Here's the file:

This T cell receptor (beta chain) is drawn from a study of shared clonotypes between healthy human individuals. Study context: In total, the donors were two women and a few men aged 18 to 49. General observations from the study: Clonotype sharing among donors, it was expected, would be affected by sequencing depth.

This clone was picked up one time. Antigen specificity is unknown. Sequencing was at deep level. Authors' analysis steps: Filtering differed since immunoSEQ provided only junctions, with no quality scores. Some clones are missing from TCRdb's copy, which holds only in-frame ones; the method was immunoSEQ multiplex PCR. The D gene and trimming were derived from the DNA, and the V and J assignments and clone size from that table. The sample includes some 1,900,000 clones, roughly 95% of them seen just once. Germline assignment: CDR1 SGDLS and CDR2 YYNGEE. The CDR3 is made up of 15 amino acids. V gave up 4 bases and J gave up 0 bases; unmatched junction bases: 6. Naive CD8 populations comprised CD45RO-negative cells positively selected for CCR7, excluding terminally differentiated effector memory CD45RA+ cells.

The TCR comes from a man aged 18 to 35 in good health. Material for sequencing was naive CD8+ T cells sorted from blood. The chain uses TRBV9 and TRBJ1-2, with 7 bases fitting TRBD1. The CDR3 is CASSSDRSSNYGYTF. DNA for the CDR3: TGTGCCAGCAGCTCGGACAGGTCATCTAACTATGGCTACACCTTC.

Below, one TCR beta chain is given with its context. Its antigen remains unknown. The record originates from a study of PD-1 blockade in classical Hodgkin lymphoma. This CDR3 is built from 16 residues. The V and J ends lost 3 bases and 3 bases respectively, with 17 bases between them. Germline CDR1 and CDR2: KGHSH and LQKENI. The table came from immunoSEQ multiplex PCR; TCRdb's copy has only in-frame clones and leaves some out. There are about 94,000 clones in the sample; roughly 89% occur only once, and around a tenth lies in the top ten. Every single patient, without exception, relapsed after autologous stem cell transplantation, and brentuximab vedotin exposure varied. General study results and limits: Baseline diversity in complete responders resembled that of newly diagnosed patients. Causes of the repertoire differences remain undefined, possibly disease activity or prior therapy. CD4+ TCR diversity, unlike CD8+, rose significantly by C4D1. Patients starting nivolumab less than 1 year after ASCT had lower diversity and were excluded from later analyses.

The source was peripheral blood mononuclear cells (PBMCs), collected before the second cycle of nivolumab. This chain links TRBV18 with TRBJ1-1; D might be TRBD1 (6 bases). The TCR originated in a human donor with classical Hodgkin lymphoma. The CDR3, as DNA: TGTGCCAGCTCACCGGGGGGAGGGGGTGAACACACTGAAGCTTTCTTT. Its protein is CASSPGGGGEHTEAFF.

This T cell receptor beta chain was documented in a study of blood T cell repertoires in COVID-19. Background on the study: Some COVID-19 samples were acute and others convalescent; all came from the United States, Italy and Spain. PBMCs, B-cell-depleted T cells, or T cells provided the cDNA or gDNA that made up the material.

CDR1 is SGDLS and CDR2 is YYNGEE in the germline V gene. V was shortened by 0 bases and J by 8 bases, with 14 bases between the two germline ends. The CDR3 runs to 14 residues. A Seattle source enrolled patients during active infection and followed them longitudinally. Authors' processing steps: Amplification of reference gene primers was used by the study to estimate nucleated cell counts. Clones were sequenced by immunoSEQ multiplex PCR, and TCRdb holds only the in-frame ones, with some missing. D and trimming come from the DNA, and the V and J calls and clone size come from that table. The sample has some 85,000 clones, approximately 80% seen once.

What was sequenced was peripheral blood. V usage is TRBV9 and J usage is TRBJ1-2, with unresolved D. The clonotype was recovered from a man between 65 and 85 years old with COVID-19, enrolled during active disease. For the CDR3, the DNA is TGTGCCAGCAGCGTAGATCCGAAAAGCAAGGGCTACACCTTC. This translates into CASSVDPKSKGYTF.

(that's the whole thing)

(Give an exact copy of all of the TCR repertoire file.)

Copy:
This T cell receptor (beta chain) is drawn from a study of shared clonotypes between healthy human individuals. Study context: In total, the donors were two women and a few men aged 18 to 49. General observations from the study: Clonotype sharing among donors, it was expected, would be affected by sequencing depth.

This clone was picked up one time. Antigen specificity is unknown. Sequencing was at deep level. Authors' analysis steps: Filtering differed since immunoSEQ provided only junctions, with no quality scores. Some clones are missing from TCRdb's copy, which holds only in-frame ones; the method was immunoSEQ multiplex PCR. The D gene and trimming were derived from the DNA, and the V and J assignments and clone size from that table. The sample includes some 1,900,000 clones, roughly 95% of them seen just once. Germline assignment: CDR1 SGDLS and CDR2 YYNGEE. The CDR3 is made up of 15 amino acids. V gave up 4 bases and J gave up 0 bases; unmatched junction bases: 6. Naive CD8 populations comprised CD45RO-negative cells positively selected for CCR7, excluding terminally differentiated effector memory CD45RA+ cells.

The TCR comes from a man aged 18 to 35 in good health. Material for sequencing was naive CD8+ T cells sorted from blood. The chain uses TRBV9 and TRBJ1-2, with 7 bases fitting TRBD1. The CDR3 is CASSSDRSSNYGYTF. DNA for the CDR3: TGTGCCAGCAGCTCGGACAGGTCATCTAACTATGGCTACACCTTC.

Below, one TCR beta chain is given with its context. Its antigen remains unknown. The record originates from a study of PD-1 blockade in classical Hodgkin lymphoma. This CDR3 is built from 16 residues. The V and J ends lost 3 bases and 3 bases respectively, with 17 bases between them. Germline CDR1 and CDR2: KGHSH and LQKENI. The table came from immunoSEQ multiplex PCR; TCRdb's copy has only in-frame clones and leaves some out. There are about 94,000 clones in the sample; roughly 89% occur only once, and around a tenth lies in the top ten. Every single patient, without exception, relapsed after autologous stem cell transplantation, and brentuximab vedotin exposure varied. General study results and limits: Baseline diversity in complete responders resembled that of newly diagnosed patients. Causes of the repertoire differences remain undefined, possibly disease activity or prior therapy. CD4+ TCR diversity, unlike CD8+, rose significantly by C4D1. Patients starting nivolumab less than 1 year after ASCT had lower diversity and were excluded from later analyses.

The source was peripheral blood mononuclear cells (PBMCs), collected before the second cycle of nivolumab. This chain links TRBV18 with TRBJ1-1; D might be TRBD1 (6 bases). The TCR originated in a human donor with classical Hodgkin lymphoma. The CDR3, as DNA: TGTGCCAGCTCACCGGGGGGAGGGGGTGAACACACTGAAGCTTTCTTT. Its protein is CASSPGGGGEHTEAFF.

This T cell receptor beta chain was documented in a study of blood T cell repertoires in COVID-19. Background on the study: Some COVID-19 samples were acute and others convalescent; all came from the United States, Italy and Spain. PBMCs, B-cell-depleted T cells, or T cells provided the cDNA or gDNA that made up the material.

CDR1 is SGDLS and CDR2 is YYNGEE in the germline V gene. V was shortened by 0 bases and J by 8 bases, with 14 bases between the two germline ends. The CDR3 runs to 14 residues. A Seattle source enrolled patients during active infection and followed them longitudinally. Authors' processing steps: Amplification of reference gene primers was used by the study to estimate nucleated cell counts. Clones were sequenced by immunoSEQ multiplex PCR, and TCRdb holds only the in-frame ones, with some missing. D and trimming come from the DNA, and the V and J calls and clone size come from that table. The sample has some 85,000 clones, approximately 80% seen once.

What was sequenced was peripheral blood. V usage is TRBV9 and J usage is TRBJ1-2, with unresolved D. The clonotype was recovered from a man between 65 and 85 years old with COVID-19, enrolled during active disease. For the CDR3, the DNA is TGTGCCAGCAGCGTAGATCCGAAAAGCAAGGGCTACACCTTC. This translates into CASSVDPKSKGYTF.